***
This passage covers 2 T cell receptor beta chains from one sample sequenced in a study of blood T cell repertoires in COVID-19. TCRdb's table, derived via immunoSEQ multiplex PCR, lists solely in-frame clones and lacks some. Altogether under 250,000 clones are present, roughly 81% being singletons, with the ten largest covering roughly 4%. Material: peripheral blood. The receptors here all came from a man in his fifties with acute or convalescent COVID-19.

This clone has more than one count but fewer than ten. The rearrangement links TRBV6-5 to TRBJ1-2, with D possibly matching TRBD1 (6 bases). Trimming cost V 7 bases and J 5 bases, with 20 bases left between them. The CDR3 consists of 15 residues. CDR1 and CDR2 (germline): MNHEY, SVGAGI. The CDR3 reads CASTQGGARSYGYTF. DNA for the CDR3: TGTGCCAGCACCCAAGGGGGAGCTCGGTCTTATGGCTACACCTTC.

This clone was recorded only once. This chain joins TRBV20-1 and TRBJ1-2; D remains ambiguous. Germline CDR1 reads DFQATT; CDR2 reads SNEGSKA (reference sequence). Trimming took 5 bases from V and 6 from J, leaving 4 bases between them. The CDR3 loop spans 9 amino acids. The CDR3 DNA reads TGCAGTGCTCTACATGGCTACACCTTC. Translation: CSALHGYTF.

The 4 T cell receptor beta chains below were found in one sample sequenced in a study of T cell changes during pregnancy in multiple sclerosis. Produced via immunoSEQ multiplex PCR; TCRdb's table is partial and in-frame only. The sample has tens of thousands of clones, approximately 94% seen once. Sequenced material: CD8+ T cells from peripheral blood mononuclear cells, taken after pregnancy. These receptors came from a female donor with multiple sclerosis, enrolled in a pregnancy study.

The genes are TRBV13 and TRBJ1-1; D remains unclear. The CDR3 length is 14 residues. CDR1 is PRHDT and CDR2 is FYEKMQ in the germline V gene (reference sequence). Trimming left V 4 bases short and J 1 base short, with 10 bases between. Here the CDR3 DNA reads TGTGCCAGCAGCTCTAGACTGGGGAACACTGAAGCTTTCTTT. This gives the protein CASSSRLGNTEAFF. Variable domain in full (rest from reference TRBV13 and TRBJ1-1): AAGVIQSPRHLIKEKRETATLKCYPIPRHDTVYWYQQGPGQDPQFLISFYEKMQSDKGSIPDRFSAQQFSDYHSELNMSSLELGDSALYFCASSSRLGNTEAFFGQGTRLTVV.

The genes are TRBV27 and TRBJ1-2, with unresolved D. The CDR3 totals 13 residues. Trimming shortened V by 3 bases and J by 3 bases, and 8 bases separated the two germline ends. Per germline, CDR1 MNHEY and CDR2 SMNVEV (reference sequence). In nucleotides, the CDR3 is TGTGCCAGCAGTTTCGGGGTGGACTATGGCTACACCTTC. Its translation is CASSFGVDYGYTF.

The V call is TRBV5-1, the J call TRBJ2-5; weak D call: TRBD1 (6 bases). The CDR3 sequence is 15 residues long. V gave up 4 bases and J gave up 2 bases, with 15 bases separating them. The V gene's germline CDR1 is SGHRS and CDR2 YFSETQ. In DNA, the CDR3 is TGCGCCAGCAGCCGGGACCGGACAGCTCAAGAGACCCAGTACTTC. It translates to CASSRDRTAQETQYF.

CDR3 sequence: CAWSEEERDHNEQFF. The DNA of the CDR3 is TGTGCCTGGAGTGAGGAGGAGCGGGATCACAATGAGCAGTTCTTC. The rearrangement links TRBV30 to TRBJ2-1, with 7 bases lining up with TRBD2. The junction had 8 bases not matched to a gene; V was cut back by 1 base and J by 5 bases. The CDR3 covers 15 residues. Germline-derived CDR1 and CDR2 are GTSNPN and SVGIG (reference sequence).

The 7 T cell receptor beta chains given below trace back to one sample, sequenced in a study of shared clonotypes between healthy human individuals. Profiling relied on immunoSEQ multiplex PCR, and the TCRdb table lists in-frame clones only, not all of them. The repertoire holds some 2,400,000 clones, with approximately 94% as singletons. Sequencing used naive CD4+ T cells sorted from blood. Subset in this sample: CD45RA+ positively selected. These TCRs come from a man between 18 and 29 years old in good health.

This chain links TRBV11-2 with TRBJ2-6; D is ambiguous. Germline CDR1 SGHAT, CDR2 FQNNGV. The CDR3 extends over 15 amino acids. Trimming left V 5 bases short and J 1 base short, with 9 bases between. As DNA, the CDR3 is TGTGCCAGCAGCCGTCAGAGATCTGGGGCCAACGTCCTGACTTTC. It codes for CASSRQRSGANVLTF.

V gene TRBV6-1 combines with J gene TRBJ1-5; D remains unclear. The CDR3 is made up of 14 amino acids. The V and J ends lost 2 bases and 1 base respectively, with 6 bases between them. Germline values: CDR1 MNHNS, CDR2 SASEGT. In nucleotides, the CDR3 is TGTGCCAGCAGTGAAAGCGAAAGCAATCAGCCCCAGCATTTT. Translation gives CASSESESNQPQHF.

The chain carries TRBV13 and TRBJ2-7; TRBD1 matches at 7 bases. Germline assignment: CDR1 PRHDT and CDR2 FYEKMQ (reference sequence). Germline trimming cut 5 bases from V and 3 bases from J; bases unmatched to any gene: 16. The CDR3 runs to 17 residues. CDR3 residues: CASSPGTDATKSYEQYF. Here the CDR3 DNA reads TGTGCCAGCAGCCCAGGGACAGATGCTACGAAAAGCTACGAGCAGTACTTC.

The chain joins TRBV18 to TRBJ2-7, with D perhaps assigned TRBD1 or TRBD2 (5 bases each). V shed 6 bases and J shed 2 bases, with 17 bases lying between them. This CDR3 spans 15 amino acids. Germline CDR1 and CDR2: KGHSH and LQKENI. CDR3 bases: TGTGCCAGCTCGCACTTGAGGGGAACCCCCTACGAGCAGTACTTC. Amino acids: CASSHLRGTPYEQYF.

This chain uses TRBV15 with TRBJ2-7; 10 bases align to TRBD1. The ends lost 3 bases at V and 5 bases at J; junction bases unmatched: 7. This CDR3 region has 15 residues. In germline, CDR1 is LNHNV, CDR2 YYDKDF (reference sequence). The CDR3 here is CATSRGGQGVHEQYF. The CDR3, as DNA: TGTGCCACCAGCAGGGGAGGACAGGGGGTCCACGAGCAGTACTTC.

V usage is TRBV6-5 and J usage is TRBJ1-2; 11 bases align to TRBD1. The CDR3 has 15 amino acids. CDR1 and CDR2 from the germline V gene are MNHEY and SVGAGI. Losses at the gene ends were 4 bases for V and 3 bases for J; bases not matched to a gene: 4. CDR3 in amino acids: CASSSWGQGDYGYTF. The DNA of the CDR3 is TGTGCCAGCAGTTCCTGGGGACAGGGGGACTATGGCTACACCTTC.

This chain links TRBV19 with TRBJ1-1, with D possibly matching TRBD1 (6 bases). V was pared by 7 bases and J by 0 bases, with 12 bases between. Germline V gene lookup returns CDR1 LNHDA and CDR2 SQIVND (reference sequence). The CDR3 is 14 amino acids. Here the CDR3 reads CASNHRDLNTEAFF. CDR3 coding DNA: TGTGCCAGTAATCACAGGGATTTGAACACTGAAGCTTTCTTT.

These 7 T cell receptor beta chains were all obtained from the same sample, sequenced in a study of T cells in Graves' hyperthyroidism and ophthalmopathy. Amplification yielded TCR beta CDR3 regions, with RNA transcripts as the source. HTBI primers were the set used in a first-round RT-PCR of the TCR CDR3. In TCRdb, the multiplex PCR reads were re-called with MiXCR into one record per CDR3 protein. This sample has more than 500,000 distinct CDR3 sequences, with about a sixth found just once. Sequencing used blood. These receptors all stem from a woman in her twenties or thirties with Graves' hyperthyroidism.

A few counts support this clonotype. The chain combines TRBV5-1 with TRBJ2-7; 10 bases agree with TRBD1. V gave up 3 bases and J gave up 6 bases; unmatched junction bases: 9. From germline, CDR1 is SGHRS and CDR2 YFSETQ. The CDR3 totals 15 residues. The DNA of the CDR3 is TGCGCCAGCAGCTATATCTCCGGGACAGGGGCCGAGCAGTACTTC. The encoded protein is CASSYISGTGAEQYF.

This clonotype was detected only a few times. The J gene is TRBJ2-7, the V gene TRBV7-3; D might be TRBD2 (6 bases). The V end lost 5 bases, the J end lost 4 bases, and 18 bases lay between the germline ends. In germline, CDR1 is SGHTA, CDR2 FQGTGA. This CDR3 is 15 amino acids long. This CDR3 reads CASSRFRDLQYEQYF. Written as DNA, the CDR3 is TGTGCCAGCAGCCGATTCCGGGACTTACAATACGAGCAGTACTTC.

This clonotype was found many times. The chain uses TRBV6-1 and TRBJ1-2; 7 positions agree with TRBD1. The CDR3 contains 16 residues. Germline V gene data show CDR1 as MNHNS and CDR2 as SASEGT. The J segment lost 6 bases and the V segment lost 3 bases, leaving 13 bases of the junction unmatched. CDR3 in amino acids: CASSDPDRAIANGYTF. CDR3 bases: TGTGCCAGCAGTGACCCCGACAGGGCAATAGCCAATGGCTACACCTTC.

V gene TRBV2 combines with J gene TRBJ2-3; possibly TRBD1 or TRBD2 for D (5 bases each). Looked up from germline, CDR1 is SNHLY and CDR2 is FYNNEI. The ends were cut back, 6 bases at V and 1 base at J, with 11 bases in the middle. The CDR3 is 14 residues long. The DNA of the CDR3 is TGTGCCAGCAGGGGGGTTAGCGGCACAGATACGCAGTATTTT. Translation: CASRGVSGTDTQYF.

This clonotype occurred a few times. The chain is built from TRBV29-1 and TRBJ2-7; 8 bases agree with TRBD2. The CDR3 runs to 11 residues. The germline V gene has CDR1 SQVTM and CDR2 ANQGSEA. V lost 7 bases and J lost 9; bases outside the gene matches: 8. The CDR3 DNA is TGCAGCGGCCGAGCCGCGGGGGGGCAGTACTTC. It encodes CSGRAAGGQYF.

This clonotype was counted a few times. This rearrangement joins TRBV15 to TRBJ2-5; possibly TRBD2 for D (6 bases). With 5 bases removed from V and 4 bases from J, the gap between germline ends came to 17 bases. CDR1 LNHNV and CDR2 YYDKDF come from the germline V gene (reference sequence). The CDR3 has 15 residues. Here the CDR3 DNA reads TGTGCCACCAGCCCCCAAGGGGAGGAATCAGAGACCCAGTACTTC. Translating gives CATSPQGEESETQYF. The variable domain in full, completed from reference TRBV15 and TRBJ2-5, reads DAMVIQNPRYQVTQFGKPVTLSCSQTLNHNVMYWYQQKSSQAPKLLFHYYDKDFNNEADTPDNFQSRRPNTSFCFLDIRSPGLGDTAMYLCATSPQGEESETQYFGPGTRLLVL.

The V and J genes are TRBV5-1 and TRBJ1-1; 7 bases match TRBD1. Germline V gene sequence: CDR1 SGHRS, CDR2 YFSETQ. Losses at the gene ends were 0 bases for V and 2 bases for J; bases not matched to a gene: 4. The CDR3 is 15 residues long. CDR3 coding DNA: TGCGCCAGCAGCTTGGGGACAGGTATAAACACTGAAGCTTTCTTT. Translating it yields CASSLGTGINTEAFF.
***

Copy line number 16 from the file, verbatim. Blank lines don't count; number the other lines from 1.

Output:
This chain links TRBV19 with TRBJ1-1, with D possibly matching TRBD1 (6 bases). V was pared by 7 bases and J by 0 bases, with 12 bases between. Germline V gene lookup returns CDR1 LNHDA and CDR2 SQIVND (reference sequence). The CDR3 is 14 amino acids. Here the CDR3 reads CASNHRDLNTEAFF. CDR3 coding DNA: TGTGCCAGTAATCACAGGGATTTGAACACTGAAGCTTTCTTT.